(ii) Given that the Gaussian curvature $K$ may be computed by the formula $K=-H^{-1} \partial^{2} H / \partial r^{2}$, show that for small $R$ the area of the geodesic disc of radius $R$ centred at $P$ is

$\pi R^{2}-(\pi / 12) K R^{4}+a(R),$

where $a(R)$ is a function satisfying $\lim _{R \rightarrow 0} a(R) / R^{4}=0$.

A2.4 B2.3

comment(i) In each of the following two cases, determine a highest common factor in $\mathbb{Z}[i]$ :

(a) $3+4 i, 4-3 i$;

(b) $3+4 i, 1+2 i$.

(ii) State and prove the Eisenstein criterion for irreducibility of polynomials with integer coefficients. Show that, if $p$ is prime, the polynomial

$1+x+\cdots+x^{p-1}$

is irreducible over $\mathbb{Z}$.

B2.14

commentLet $\mathcal{X}$ be a binary linear code of length $n$, rank $k$ and distance $d$. Let $x=$ $\left(x_{1}, \ldots, x_{n}\right) \in \mathcal{X}$ be a codeword with exactly $d$ non-zero digits.

(a) Prove that $n \geqslant d+k-1$ (the Singleton bound).

(b) Prove that truncating $\mathcal{X}$ on the non-zero digits of $x$ produces a code $\mathcal{X}^{\prime}$ of length $n-d$, rank $k-1$ and distance $d^{\prime}$ for some $d^{\prime} \geqslant\left\lceil\frac{d}{2}\right\rceil$. Here $\lceil a\rceil$ is the integer satisfying $a \leqslant\lceil a\rceil<a+1, a \in \mathbb{R}$.

[Hint: Assume the opposite. Then, given $y \in \mathcal{X}$ and its truncation $y^{\prime} \in \mathcal{X}^{\prime}$, consider the coordinates where $x$ and $y$ have 1 in common (i.e. $x_{j}=y_{j}=1$ ) and where they differ $\left(\right.$ e.g. $x_{j}=1$ and $\left.y_{j}=0\right)$.]

(c) Deduce that $n \geqslant d+\sum_{1 \leqslant \ell \leqslant k-1}\left\lceil\frac{d}{2^{\ell}}\right\rceil$ (an improved Singleton bound).

B2.11

commentState the Axiom of Replacement.

Show that for any set $x$ there is a transitive set $y$ that contains $x$, indicating where in your argument you have used the Axiom of Replacement. No form of recursion theorem may be assumed without proof.

Which of the following are true and which are false? Give proofs or counterexamples as appropriate. You may assume standard properties of ordinals.

(a) If $x$ is a transitive set then $x$ is an ordinal.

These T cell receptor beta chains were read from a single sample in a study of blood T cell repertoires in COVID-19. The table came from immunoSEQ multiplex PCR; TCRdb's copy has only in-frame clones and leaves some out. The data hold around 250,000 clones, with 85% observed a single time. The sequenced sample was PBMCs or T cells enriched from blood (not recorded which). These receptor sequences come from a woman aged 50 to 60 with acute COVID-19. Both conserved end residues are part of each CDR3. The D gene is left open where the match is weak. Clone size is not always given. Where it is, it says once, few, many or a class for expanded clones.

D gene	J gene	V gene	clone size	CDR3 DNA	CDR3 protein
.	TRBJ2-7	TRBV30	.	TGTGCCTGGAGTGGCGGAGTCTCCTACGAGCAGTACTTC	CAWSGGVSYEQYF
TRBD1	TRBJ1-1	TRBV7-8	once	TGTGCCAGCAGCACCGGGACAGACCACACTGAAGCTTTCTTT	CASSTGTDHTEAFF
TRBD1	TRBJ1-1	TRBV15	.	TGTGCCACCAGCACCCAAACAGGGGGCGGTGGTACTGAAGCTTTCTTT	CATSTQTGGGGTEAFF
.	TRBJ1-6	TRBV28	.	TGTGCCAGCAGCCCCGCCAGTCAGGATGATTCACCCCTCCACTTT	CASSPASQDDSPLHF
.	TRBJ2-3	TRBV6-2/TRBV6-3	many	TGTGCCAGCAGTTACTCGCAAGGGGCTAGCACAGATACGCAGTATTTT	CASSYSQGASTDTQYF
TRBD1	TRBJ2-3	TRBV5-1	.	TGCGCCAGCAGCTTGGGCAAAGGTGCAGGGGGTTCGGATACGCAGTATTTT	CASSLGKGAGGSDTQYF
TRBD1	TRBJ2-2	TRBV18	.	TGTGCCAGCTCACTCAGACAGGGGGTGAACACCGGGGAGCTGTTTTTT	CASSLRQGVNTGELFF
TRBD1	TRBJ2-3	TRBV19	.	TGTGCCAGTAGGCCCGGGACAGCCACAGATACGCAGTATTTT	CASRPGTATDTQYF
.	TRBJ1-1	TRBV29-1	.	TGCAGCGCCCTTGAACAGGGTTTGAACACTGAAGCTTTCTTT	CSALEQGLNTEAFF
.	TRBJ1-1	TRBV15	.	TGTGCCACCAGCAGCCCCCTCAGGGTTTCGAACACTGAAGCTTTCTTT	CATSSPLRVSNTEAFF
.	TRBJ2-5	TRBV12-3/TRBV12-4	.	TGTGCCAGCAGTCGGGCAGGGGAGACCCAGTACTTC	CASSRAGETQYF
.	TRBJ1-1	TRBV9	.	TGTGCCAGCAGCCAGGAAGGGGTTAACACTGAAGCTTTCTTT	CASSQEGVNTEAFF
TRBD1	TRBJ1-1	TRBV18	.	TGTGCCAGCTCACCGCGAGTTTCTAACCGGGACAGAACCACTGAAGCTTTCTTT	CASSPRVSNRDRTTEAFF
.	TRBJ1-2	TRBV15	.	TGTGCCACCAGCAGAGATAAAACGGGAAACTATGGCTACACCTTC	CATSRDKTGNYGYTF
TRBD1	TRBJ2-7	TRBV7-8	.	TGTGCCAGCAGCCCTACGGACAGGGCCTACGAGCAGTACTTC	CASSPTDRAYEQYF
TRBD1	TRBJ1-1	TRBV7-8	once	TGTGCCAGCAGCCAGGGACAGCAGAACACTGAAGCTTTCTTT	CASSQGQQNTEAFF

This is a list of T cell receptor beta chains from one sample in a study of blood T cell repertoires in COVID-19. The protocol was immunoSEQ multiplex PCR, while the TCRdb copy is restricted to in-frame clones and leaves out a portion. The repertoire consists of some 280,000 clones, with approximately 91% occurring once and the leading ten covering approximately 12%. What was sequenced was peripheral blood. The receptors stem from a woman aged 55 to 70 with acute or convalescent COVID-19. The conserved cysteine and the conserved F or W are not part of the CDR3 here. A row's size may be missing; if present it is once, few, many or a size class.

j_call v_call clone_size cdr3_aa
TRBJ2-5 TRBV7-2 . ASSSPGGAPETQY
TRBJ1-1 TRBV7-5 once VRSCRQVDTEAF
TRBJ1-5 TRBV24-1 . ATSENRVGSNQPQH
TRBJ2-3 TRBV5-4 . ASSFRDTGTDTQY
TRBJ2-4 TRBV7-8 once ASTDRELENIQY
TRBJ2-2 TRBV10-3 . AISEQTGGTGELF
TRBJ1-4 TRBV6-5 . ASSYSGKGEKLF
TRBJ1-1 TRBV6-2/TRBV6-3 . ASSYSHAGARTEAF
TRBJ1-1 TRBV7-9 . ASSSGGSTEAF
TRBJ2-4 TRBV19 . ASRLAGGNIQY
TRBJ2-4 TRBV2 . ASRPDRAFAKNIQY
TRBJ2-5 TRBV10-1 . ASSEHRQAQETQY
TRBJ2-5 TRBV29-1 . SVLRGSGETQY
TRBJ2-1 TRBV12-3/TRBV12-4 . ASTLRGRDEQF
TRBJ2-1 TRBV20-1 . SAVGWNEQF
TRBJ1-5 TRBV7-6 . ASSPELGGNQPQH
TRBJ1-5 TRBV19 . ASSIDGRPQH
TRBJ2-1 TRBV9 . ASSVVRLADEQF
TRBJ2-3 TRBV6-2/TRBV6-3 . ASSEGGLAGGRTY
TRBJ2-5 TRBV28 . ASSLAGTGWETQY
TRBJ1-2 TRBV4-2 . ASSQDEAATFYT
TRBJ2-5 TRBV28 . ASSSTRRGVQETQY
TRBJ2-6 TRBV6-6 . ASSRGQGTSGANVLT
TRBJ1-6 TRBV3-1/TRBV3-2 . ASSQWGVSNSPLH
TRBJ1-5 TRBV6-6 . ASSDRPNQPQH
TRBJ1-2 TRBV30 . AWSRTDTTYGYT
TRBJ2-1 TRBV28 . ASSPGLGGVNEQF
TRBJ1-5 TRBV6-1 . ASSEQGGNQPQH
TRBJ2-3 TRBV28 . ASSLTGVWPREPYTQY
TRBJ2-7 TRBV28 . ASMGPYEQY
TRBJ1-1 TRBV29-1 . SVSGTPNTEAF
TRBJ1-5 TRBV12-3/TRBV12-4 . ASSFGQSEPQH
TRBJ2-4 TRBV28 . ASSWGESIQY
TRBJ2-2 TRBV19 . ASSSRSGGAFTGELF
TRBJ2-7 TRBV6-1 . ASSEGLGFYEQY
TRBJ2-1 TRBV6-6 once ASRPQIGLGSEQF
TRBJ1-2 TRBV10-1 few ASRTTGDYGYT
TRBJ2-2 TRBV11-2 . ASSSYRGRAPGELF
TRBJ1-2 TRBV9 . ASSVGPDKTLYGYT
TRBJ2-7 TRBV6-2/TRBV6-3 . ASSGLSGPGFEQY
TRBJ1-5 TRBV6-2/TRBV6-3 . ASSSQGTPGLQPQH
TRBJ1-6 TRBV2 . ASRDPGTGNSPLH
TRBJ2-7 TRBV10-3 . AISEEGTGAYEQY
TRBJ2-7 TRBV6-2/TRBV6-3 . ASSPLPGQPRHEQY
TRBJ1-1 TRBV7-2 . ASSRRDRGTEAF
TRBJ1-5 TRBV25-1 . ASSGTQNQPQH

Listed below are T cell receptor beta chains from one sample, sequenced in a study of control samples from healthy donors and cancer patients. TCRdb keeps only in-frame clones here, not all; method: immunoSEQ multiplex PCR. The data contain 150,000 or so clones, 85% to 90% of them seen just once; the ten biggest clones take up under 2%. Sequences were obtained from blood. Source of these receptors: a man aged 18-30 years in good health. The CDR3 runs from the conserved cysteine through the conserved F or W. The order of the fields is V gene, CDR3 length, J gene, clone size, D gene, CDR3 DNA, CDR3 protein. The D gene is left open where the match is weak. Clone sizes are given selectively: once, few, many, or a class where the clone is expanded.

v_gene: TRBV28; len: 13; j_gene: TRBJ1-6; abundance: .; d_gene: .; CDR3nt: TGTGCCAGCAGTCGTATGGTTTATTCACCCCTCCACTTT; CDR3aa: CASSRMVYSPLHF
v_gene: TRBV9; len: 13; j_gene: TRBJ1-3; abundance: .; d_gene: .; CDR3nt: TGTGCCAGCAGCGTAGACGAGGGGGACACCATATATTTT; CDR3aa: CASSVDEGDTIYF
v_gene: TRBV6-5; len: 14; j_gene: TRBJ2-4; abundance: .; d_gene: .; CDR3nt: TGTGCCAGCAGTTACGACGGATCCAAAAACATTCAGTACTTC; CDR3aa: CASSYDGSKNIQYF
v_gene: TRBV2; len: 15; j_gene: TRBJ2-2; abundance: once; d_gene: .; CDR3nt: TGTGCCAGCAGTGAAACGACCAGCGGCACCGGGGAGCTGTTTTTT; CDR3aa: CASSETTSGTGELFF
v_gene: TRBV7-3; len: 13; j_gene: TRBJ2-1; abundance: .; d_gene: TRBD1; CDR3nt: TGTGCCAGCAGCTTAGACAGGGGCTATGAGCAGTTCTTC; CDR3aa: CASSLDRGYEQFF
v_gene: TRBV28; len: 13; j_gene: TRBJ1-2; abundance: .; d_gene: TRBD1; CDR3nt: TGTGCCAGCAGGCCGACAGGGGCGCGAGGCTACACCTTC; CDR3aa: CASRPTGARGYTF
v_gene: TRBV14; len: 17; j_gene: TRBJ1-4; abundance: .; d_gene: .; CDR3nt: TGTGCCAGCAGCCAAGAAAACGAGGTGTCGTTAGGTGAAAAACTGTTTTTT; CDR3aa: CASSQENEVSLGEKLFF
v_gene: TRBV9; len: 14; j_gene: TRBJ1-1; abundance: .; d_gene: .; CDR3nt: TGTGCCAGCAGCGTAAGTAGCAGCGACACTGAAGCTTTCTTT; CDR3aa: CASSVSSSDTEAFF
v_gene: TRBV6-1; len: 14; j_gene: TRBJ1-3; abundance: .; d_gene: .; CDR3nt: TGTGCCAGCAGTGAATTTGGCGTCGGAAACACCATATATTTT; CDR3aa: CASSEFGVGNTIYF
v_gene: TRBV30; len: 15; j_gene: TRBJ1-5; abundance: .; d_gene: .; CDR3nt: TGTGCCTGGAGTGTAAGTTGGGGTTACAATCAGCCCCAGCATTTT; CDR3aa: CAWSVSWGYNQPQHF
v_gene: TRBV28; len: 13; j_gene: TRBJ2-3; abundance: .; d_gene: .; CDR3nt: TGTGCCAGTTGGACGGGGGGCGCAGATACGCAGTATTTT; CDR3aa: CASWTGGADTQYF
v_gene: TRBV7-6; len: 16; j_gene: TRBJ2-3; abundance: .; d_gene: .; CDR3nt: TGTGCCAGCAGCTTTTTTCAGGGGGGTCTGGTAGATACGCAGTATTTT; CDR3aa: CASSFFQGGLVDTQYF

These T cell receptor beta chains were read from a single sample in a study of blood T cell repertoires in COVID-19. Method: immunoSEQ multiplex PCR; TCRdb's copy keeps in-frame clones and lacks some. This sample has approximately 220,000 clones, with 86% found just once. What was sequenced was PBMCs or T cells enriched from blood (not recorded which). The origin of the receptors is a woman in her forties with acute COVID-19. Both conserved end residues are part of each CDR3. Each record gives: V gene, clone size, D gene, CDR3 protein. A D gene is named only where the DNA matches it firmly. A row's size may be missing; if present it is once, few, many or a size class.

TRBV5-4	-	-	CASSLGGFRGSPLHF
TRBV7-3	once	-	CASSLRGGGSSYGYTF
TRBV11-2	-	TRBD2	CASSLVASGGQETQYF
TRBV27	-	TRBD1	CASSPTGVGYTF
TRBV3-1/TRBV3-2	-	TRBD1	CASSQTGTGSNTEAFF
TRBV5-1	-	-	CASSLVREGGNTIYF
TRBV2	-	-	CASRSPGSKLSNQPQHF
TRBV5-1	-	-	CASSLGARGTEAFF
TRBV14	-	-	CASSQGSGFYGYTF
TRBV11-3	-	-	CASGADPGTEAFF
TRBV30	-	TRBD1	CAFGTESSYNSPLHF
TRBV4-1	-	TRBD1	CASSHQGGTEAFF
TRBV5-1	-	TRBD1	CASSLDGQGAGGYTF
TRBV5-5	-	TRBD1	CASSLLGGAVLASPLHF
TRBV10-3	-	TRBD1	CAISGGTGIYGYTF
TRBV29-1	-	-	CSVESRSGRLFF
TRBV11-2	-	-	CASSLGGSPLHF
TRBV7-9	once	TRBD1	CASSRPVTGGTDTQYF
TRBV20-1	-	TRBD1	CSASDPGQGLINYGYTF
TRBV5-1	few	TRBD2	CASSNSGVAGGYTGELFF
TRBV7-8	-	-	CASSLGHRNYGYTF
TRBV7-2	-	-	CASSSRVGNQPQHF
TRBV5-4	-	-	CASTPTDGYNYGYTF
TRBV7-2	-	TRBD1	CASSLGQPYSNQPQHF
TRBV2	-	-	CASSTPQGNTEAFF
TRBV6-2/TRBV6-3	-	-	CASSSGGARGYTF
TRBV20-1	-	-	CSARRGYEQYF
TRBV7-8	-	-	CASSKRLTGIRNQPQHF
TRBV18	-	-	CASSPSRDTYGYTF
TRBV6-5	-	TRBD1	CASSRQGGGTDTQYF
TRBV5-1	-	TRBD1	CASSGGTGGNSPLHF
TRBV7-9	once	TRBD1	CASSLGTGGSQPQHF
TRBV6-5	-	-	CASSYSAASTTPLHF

(b) If each member of a set $x$ is an ordinal then $x$ is an ordinal.

(c) If $x$ is a transitive set and each member of $x$ is an ordinal then $x$ is an ordinal.

A2.1

comment(i) What is meant by a Poisson process of rate $\lambda$ ? Show that if $\left(X_{t}\right)_{t \geqslant 0}$ and $\left(Y_{t}\right)_{t \geqslant 0}$ are independent Poisson processes of rates $\lambda$ and $\mu$ respectively, then $\left(X_{t}+Y_{t}\right)_{t \geqslant 0}$ is also a Poisson process, and determine its rate.

(ii) A Poisson process of rate $\lambda$ is observed by someone who believes that the first holding time is longer than all subsequent holding times. How long on average will it take before the observer is proved wrong?

A2.17

comment(i) Explain how to solve the Fredholm integral equation of the second kind,

$f(x)=\mu \int_{a}^{b} K(x, t) f(t) d t+g(x)$

in the case where $K(x, t)$ is of the separable (degenerate) form

$K(x, t)=a_{1}(x) b_{1}(t)+a_{2}(x) b_{2}(t)$

(ii) For what values of the real constants $\lambda$ and $A$ does the equation

$u(x)=\lambda \sin x+A \int_{0}^{\pi}(\cos x \cos t+\cos 2 x \cos 2 t) u(t) d t$

have (a) a unique solution, (b) no solution?

B2.18

commentLet $\widehat{y}(p)$ be the Laplace transform of $y(t)$, where $y(t)$ satisfies

$y^{\prime}(t)=y(\pi-t)$

and

$y(0)=1 ; \quad y(\pi)=k ; \quad y(t)=0 \text { for } t<0 \text { and for } t>\pi$

Show that

$p \widehat{y}(p)+k e^{-\pi p}-1=e^{-\pi p} \widehat{y}(-p)$

and hence deduce that

$\widehat{y}(p)=\frac{(k+p)-(1+p k) e^{-\pi p}}{1+p^{2}}$

Use the inversion formula for Laplace transforms to find $y(t)$ for $t>\pi$ and deduce that a solution of the above boundary value problem exists only if $k=-1$. Hence find $y(t)$ for $0 \leqslant t \leqslant \pi$.

A2.18

comment(i) Write down the shock condition associated with the equation

$\rho_{t}+q_{x}=0$

where $q=q(\rho)$. Discuss briefly two possible heuristic approaches to justifying this shock condition.

(ii) According to shallow water theory, waves on a uniformly sloping beach are described by the equations

$\begin{aligned} &\frac{\partial h}{\partial t}+\frac{\partial}{\partial x}(h u)=0, \\ &\frac{\partial u}{\partial t}+u \frac{\partial u}{\partial x}+g \frac{\partial \eta}{\partial x}=0, \quad h=\alpha x+\eta, \end{aligned}$

where $\alpha$ is the constant slope of the beach, $g$ is the gravitational acceleration, $u(x, t)$ is the fluid velocity, and $\eta(x, t)$ is the elevation of the fluid surface above the undisturbed level.

Find the characteristic velocities and the characteristic form of the equations.

What are the Riemann variables and how do they vary with $t$ on the characteristics?

B2.9